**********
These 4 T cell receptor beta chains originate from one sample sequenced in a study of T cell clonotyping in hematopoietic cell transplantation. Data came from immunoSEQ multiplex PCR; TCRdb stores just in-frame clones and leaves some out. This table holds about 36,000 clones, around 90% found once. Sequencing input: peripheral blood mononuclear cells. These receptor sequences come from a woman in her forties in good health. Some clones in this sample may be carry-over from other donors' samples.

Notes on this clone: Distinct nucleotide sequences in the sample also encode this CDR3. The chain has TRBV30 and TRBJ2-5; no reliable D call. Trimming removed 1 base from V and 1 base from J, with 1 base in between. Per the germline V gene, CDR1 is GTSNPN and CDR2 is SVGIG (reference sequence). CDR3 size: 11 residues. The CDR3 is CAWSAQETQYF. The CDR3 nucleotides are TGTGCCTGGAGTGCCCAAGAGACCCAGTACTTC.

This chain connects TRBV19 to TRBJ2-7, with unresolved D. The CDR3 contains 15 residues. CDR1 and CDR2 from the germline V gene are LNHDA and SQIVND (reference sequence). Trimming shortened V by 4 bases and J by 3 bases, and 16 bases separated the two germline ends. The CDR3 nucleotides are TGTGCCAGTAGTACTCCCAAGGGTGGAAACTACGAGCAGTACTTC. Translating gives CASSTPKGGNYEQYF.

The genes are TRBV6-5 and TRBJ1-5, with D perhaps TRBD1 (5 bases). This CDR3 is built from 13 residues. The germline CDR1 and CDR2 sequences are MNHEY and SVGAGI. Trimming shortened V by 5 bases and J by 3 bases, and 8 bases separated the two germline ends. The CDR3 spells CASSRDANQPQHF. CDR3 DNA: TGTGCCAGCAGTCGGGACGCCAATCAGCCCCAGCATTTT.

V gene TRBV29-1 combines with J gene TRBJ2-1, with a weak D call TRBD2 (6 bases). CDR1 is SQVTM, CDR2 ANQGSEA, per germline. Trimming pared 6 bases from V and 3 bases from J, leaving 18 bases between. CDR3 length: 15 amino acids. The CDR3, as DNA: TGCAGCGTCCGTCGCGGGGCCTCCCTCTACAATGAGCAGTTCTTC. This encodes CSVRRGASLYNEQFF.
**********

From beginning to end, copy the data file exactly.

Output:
These 4 T cell receptor beta chains originate from one sample sequenced in a study of T cell clonotyping in hematopoietic cell transplantation. Data came from immunoSEQ multiplex PCR; TCRdb stores just in-frame clones and leaves some out. This table holds about 36,000 clones, around 90% found once. Sequencing input: peripheral blood mononuclear cells. These receptor sequences come from a woman in her forties in good health. Some clones in this sample may be carry-over from other donors' samples.

Notes on this clone: Distinct nucleotide sequences in the sample also encode this CDR3. The chain has TRBV30 and TRBJ2-5; no reliable D call. Trimming removed 1 base from V and 1 base from J, with 1 base in between. Per the germline V gene, CDR1 is GTSNPN and CDR2 is SVGIG (reference sequence). CDR3 size: 11 residues. The CDR3 is CAWSAQETQYF. The CDR3 nucleotides are TGTGCCTGGAGTGCCCAAGAGACCCAGTACTTC.

This chain connects TRBV19 to TRBJ2-7, with unresolved D. The CDR3 contains 15 residues. CDR1 and CDR2 from the germline V gene are LNHDA and SQIVND (reference sequence). Trimming shortened V by 4 bases and J by 3 bases, and 16 bases separated the two germline ends. The CDR3 nucleotides are TGTGCCAGTAGTACTCCCAAGGGTGGAAACTACGAGCAGTACTTC. Translating gives CASSTPKGGNYEQYF.

The genes are TRBV6-5 and TRBJ1-5, with D perhaps TRBD1 (5 bases). This CDR3 is built from 13 residues. The germline CDR1 and CDR2 sequences are MNHEY and SVGAGI. Trimming shortened V by 5 bases and J by 3 bases, and 8 bases separated the two germline ends. The CDR3 spells CASSRDANQPQHF. CDR3 DNA: TGTGCCAGCAGTCGGGACGCCAATCAGCCCCAGCATTTT.

V gene TRBV29-1 combines with J gene TRBJ2-1, with a weak D call TRBD2 (6 bases). CDR1 is SQVTM, CDR2 ANQGSEA, per germline. Trimming pared 6 bases from V and 3 bases from J, leaving 18 bases between. CDR3 length: 15 amino acids. The CDR3, as DNA: TGCAGCGTCCGTCGCGGGGCCTCCCTCTACAATGAGCAGTTCTTC. This encodes CSVRRGASLYNEQFF.